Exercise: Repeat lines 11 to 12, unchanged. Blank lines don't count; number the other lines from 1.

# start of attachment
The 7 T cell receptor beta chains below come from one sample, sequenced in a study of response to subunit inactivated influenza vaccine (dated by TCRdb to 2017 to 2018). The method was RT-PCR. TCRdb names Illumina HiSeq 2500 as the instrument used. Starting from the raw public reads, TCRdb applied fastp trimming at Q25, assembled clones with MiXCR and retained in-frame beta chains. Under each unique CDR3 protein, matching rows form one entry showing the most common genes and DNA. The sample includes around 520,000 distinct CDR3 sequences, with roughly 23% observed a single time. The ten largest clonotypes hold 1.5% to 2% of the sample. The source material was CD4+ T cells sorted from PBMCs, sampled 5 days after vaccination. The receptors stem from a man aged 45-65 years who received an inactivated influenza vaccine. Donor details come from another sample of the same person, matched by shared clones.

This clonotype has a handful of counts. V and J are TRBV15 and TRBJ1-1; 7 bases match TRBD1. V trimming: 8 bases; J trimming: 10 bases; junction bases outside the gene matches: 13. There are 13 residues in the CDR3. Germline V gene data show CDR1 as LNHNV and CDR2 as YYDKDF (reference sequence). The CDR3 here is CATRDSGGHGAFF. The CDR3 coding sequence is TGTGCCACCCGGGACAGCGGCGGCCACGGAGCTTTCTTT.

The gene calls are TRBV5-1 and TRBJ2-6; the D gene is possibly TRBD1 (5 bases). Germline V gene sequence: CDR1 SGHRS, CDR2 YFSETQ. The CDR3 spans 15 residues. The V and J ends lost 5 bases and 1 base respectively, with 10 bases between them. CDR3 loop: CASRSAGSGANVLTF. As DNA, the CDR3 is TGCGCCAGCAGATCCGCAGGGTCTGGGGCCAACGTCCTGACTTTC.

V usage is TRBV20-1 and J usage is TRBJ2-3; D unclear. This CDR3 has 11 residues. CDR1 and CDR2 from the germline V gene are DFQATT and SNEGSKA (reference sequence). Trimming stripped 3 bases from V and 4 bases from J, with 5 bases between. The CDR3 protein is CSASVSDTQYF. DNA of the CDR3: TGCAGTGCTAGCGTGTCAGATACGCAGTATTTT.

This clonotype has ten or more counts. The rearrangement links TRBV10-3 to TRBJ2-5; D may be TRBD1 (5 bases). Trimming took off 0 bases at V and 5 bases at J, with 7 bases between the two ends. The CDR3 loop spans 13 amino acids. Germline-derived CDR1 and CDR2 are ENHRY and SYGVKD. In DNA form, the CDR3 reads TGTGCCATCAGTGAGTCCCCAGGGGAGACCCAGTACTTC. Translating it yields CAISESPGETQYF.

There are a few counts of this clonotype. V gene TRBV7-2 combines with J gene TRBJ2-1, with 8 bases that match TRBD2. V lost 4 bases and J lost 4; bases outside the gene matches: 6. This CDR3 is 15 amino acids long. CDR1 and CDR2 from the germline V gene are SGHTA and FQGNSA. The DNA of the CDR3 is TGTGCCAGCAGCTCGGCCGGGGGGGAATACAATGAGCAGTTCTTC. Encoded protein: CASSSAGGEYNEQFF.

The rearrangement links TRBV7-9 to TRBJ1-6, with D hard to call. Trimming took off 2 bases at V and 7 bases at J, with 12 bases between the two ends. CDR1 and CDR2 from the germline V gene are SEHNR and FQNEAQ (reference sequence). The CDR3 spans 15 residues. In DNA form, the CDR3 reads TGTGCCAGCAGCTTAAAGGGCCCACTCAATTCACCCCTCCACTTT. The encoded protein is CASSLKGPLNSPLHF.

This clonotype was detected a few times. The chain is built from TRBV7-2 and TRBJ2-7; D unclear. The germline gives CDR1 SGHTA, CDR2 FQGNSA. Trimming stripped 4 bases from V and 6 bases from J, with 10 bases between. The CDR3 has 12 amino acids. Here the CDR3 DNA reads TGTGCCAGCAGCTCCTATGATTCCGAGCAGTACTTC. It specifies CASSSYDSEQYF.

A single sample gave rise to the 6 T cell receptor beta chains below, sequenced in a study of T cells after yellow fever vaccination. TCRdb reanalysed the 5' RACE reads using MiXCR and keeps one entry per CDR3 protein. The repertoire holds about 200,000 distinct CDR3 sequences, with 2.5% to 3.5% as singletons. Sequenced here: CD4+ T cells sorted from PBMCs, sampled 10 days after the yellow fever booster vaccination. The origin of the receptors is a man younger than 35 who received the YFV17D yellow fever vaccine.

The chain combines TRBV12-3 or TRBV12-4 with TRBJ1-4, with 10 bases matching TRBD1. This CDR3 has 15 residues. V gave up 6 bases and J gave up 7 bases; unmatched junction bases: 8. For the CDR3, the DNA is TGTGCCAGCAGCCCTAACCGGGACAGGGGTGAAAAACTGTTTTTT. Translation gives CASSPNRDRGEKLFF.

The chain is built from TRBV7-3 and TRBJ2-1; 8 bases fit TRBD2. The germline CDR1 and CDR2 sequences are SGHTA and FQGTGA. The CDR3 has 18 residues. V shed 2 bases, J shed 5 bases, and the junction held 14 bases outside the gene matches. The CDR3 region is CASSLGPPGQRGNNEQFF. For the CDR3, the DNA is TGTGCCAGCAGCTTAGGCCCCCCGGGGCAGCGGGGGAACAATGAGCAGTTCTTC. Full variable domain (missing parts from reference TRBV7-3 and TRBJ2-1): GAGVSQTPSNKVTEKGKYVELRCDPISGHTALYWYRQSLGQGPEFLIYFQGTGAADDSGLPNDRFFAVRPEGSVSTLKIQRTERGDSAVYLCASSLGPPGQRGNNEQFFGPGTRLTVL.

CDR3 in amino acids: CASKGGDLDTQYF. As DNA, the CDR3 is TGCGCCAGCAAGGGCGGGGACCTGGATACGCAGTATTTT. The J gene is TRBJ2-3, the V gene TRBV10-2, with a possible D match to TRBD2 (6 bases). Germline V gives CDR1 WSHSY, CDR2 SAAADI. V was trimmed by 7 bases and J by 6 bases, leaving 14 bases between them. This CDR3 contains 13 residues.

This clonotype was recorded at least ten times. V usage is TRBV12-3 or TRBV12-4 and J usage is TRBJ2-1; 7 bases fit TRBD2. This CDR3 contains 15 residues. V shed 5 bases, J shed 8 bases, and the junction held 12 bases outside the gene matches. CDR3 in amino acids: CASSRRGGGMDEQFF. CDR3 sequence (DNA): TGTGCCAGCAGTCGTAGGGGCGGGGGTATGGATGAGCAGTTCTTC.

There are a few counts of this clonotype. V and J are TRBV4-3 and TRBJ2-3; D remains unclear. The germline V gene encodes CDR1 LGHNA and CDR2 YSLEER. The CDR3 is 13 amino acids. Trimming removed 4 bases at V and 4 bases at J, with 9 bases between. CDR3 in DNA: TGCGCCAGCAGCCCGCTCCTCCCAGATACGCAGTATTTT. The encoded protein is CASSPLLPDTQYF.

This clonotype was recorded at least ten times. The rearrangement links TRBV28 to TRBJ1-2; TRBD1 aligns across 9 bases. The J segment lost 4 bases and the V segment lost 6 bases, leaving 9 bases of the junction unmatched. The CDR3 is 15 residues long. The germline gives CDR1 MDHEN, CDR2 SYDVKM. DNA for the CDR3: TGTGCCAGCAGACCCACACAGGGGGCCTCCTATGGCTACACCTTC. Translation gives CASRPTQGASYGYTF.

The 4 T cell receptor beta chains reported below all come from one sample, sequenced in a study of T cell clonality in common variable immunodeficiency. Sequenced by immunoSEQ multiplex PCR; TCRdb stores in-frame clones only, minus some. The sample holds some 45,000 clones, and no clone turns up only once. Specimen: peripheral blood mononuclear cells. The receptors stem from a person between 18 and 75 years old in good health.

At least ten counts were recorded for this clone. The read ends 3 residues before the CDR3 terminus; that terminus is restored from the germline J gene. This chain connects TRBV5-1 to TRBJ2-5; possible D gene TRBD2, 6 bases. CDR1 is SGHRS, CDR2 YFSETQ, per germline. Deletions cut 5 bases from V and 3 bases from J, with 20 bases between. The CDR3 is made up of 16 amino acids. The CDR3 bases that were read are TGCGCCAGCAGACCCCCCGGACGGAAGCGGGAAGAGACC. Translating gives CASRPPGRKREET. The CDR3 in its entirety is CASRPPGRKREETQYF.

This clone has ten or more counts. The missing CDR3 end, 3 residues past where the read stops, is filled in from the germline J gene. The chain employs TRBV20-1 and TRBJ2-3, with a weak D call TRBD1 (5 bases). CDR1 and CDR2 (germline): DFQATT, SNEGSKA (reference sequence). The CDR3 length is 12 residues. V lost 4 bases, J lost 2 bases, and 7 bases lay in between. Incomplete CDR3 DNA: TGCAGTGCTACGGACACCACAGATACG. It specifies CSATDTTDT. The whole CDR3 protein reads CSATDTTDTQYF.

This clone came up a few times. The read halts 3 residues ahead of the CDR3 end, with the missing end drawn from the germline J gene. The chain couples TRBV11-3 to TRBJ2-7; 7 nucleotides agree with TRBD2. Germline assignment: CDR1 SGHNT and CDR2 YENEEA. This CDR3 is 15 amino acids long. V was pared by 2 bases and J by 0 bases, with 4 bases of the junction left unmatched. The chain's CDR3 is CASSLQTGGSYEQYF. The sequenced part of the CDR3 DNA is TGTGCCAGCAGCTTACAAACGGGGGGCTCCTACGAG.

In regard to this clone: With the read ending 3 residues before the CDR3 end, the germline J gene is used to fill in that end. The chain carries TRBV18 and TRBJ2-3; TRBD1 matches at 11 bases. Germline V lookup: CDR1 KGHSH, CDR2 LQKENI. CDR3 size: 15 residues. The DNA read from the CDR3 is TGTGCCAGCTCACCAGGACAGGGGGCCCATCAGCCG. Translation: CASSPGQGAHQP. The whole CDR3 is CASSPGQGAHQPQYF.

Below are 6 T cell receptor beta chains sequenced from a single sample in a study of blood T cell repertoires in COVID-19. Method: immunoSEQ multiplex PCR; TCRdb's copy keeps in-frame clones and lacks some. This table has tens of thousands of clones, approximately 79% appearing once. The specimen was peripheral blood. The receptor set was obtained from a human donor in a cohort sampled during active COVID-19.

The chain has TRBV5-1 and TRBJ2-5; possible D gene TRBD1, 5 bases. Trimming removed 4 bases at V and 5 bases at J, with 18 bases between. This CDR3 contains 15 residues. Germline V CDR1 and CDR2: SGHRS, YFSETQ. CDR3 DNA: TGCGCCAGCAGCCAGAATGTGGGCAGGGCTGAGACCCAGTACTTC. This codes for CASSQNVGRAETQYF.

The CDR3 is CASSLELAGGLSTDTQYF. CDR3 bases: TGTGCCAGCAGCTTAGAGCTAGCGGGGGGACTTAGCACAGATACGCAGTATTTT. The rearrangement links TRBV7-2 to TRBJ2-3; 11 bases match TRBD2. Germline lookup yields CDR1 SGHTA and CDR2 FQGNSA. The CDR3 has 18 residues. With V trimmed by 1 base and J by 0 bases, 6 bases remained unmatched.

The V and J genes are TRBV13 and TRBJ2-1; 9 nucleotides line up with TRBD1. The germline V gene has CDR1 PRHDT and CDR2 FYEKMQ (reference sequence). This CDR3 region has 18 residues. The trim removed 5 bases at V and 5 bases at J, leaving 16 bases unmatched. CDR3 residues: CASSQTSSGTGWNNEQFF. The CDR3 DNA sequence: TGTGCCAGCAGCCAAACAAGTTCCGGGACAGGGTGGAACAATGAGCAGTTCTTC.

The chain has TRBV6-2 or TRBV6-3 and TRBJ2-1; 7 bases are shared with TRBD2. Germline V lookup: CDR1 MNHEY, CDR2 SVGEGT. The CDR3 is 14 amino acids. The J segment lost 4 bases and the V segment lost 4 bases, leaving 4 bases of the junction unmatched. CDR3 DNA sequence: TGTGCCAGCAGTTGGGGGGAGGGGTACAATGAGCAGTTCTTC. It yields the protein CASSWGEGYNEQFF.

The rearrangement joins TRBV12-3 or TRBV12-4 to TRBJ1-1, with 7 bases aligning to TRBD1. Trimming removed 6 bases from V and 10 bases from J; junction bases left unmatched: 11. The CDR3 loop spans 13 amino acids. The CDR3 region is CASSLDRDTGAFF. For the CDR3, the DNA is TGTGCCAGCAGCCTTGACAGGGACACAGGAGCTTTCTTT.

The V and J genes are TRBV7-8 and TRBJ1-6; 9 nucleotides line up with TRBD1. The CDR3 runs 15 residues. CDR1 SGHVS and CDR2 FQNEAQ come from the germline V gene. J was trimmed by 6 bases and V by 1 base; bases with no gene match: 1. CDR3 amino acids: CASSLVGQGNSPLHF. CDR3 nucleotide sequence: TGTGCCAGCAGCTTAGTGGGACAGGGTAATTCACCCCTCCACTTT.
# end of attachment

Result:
The chain is built from TRBV7-3 and TRBJ2-1; 8 bases fit TRBD2. The germline CDR1 and CDR2 sequences are SGHTA and FQGTGA. The CDR3 has 18 residues. V shed 2 bases, J shed 5 bases, and the junction held 14 bases outside the gene matches. The CDR3 region is CASSLGPPGQRGNNEQFF. For the CDR3, the DNA is TGTGCCAGCAGCTTAGGCCCCCCGGGGCAGCGGGGGAACAATGAGCAGTTCTTC. Full variable domain (missing parts from reference TRBV7-3 and TRBJ2-1): GAGVSQTPSNKVTEKGKYVELRCDPISGHTALYWYRQSLGQGPEFLIYFQGTGAADDSGLPNDRFFAVRPEGSVSTLKIQRTERGDSAVYLCASSLGPPGQRGNNEQFFGPGTRLTVL.

CDR3 in amino acids: CASKGGDLDTQYF. As DNA, the CDR3 is TGCGCCAGCAAGGGCGGGGACCTGGATACGCAGTATTTT. The J gene is TRBJ2-3, the V gene TRBV10-2, with a possible D match to TRBD2 (6 bases). Germline V gives CDR1 WSHSY, CDR2 SAAADI. V was trimmed by 7 bases and J by 6 bases, leaving 14 bases between them. This CDR3 contains 13 residues.